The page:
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The Church of Santa Ana is the oldest church in Seville. Located in the Triana neighborhood, the 13th-century church is home to impressive sculptures, paintings, jewelry and religious processional items, many of which are displayed throughout the interior chapels. Master Castilian stonemasons and Muslim master builders worked on the church, whose remarkable interior features columns topped by corbels decorated with castles, vine leaves, lions and human heads. Admire a conglomeration of architecture with a step inside the originally Gothic church and its Baroque-style reconstruction, added after an earthquake in the 17th century.

You can visit the church as part of a guided bike tour of Seville's highlights, which includes stops at San Jorge Castle and the Jewish Quarter, as well as souvenir photos.

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More Things to Do in Andalucia

Roman Bridge (Puente Romano)

Roman Bridge (Puente Romano)

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Seville Cathedral (Catedral de Santa María de la Sede)

Seville Cathedral (Catedral de Santa María de la Sede)

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When the designers of the Seville Cathedral set out to build a new church on the site of the city's old mosque, they didn't hold back. They wanted the best of the best, excess of excess, and they got it. Building of this new cathedral 'like no other' began in the 1400s and wasn't completed until the 1500s. It's still the biggest Gothic cathedral in the world, and the third-largest church. It has 80 chapels. And oh, what's inside those chapels! Gold...and more gold; priceless works of art by the likes of Goya and Murillo; stained glass; and, it's said, the remains of Christopher Columbus. Next to the cathedral is the Giralda Tower, once the minaret of the mosque that made way for the cathedral, now a bell tower. Climb the steep ramps, designed for horses and riders, to the very top for incomparable views of Seville and its cathedral.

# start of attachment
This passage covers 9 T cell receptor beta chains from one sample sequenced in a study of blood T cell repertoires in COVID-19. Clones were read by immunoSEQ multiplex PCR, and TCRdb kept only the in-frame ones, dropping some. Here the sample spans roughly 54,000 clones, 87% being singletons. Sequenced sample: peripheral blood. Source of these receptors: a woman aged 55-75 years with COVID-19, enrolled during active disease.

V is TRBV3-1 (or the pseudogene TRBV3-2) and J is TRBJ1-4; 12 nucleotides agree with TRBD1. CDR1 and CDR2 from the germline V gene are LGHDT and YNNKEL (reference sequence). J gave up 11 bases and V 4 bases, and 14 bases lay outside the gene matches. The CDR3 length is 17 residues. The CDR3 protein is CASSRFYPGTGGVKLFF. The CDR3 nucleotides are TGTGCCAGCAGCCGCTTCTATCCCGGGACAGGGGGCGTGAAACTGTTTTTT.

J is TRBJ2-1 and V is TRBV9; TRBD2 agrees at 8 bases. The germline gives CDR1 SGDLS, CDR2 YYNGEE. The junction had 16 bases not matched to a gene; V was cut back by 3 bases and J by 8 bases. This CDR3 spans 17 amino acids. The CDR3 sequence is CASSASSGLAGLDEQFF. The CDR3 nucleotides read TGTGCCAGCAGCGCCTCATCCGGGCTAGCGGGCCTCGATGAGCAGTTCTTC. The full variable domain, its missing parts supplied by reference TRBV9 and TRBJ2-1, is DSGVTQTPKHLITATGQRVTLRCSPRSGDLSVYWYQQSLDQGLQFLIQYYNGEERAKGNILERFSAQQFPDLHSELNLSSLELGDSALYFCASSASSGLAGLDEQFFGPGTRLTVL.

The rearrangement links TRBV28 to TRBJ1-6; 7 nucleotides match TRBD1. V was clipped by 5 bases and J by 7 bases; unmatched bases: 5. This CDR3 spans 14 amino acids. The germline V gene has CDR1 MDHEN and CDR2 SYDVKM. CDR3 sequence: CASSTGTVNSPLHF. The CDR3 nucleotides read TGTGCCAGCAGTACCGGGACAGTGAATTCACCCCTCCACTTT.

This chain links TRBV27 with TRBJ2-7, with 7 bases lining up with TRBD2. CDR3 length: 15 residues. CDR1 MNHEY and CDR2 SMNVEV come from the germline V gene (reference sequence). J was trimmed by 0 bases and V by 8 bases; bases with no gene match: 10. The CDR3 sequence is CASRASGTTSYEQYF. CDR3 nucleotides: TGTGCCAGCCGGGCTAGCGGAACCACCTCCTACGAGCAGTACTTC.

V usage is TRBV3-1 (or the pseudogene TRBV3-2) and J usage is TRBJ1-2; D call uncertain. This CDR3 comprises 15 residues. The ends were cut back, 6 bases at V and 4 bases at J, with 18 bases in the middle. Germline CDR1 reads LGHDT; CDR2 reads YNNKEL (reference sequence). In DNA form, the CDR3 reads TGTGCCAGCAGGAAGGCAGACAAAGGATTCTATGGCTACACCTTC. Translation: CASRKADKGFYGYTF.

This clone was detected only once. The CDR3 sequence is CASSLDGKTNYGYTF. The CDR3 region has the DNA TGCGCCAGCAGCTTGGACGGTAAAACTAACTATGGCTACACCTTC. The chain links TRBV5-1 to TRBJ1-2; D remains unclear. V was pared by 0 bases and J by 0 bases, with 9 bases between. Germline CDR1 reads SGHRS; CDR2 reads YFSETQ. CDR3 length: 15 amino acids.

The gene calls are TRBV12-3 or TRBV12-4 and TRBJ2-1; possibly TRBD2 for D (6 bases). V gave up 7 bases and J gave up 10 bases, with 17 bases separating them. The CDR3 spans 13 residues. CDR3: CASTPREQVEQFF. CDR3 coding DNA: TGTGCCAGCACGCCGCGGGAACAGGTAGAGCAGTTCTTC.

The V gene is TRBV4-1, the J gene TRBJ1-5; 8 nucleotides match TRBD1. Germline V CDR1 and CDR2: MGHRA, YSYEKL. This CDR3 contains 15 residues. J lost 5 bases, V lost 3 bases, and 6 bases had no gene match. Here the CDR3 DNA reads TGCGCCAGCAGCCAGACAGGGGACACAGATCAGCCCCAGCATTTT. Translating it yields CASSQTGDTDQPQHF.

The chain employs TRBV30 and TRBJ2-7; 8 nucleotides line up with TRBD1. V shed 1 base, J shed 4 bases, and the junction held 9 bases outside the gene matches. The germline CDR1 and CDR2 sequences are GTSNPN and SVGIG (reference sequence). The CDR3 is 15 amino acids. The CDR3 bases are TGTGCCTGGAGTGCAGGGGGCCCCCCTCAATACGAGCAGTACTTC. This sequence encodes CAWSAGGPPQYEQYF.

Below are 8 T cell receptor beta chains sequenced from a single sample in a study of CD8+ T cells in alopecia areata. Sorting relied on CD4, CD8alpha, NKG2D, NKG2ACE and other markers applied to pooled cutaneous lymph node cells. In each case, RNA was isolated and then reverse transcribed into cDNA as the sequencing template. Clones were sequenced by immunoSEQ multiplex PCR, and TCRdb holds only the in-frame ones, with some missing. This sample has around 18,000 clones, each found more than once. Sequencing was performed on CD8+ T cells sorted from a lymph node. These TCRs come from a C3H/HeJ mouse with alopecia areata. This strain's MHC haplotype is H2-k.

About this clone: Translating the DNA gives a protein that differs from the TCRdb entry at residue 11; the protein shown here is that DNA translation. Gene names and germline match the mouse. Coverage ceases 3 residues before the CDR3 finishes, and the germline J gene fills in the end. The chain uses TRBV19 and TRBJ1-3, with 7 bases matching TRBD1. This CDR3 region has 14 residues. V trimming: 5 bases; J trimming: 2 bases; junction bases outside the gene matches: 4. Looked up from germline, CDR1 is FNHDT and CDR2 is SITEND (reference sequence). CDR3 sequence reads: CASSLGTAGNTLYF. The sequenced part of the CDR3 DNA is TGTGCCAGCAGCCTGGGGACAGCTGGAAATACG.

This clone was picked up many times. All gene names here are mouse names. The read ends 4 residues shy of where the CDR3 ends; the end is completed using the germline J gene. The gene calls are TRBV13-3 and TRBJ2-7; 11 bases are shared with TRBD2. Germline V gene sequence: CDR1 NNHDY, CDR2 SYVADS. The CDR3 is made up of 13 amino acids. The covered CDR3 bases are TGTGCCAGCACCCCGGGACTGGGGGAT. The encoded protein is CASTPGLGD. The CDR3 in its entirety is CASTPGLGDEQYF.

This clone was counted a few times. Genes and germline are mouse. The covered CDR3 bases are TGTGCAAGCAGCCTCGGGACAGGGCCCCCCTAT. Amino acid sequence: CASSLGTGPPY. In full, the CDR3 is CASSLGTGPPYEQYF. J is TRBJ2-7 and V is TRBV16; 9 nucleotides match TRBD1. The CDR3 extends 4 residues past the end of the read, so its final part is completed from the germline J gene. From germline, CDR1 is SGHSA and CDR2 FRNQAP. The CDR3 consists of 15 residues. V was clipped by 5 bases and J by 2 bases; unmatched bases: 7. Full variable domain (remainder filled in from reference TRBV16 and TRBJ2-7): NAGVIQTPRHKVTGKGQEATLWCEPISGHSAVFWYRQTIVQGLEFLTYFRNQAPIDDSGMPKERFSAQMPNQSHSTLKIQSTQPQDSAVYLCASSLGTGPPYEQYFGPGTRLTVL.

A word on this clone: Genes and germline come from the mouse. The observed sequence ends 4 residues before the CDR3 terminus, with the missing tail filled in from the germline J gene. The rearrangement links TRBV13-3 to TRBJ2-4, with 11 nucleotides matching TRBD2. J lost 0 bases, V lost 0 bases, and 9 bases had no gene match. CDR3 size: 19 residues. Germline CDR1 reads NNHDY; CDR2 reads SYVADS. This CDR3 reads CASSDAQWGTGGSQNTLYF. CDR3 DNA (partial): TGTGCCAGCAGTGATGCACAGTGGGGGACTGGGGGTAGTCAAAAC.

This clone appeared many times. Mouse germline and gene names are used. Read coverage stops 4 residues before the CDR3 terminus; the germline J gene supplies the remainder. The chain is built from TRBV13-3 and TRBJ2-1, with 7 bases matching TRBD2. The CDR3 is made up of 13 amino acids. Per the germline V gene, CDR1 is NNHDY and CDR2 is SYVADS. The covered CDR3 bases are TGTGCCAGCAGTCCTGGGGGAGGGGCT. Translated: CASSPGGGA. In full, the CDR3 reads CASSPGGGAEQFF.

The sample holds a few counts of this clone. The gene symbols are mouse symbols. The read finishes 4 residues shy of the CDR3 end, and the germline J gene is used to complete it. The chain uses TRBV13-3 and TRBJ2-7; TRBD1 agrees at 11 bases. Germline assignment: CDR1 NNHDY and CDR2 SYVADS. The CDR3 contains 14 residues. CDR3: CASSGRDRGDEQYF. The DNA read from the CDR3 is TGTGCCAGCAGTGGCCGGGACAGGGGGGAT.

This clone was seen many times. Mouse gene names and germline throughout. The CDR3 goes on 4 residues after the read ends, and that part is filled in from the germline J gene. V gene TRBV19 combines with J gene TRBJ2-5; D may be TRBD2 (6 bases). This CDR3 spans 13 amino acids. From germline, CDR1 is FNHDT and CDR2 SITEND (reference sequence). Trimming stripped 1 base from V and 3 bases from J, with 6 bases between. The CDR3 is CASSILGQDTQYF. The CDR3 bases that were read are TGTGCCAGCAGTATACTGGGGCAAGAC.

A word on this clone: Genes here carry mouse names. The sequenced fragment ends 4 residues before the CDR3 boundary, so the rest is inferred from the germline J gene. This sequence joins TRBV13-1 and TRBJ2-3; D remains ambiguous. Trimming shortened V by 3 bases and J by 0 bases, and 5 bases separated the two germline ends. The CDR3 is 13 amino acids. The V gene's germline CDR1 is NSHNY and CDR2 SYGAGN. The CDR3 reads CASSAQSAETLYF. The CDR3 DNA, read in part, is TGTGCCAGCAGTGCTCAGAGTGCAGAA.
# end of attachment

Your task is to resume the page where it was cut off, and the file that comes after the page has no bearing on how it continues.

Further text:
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Tablao El Cardenal

Tablao El Cardenal

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Situated in what was once part of an archbishop's palace, Tablao El Cardenal is the most-coveted spot in Córdoba to catch one of Spain's most beloved art forms.

Indeed the south of Spain is steeped in a history of flamenco, as it is believed that this is where the tradition originated. Consisting of clapping, guitar playing, singing and of course dancing, tablaos -- places where flamenco is performed -- are the ideal venue to become acquainted with the soulful tradition.

Just meters away from the Mezquita, in the city's Jewish Quarter, the 25-year-old Tablao El Cardenal offers what is considered the best of Cordoban flamanco in a ultra-traditional setting. During fall and winter, the shows take place in the indoor auditorium, meanwhile in spring and summer, they move to the courtyard, so emblematic of this southern city of patios.

The hour-and-a-half to two-hour performances typically include several different dancers.

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Plaza de la Merced

Plaza de la Merced

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Picasso’s birthplace is located on the elegant Plaza de la Merced barely 200 yards (180 m) from the awesome Museo Picasso Malaga, which holds over 150 of his artworks. Standing at the end of Calle Alcazabilla, the sweeping square is dominated by an obelisk honoring General Torrijos, an aristocratic revolutionary who fought against French invasion of Spain and was publically executed here for his pains in 1831.

This bourgeois, tree-fringed piazza was once site of Málaga’s main produce market and is today lined with smart, shuttered and balconied townhouses, cafés and top-end restaurants. It lies at the very heart of the city and each night locals gather here to promenade and chat in the tapas bars. The last Sunday of the month sees Málaga’s main craft market held in the square, where local delicacies such as Serrano ham and tortilla are also on sale.

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Museo Picasso Málaga

Museo Picasso Málaga

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It stands to good reason that there would be a museum of the great Picasso in Andalucia’s Malaga: this is where the painter, draughtsman, and sculptor was born, after all. Located only 200 yards from the Plaza de la Merced, Picasso’s actual birthplace, the Museo Picasso Malaga holds over 150 works of the famous Picasso on permanent display and presents new rotating exhibits year-round.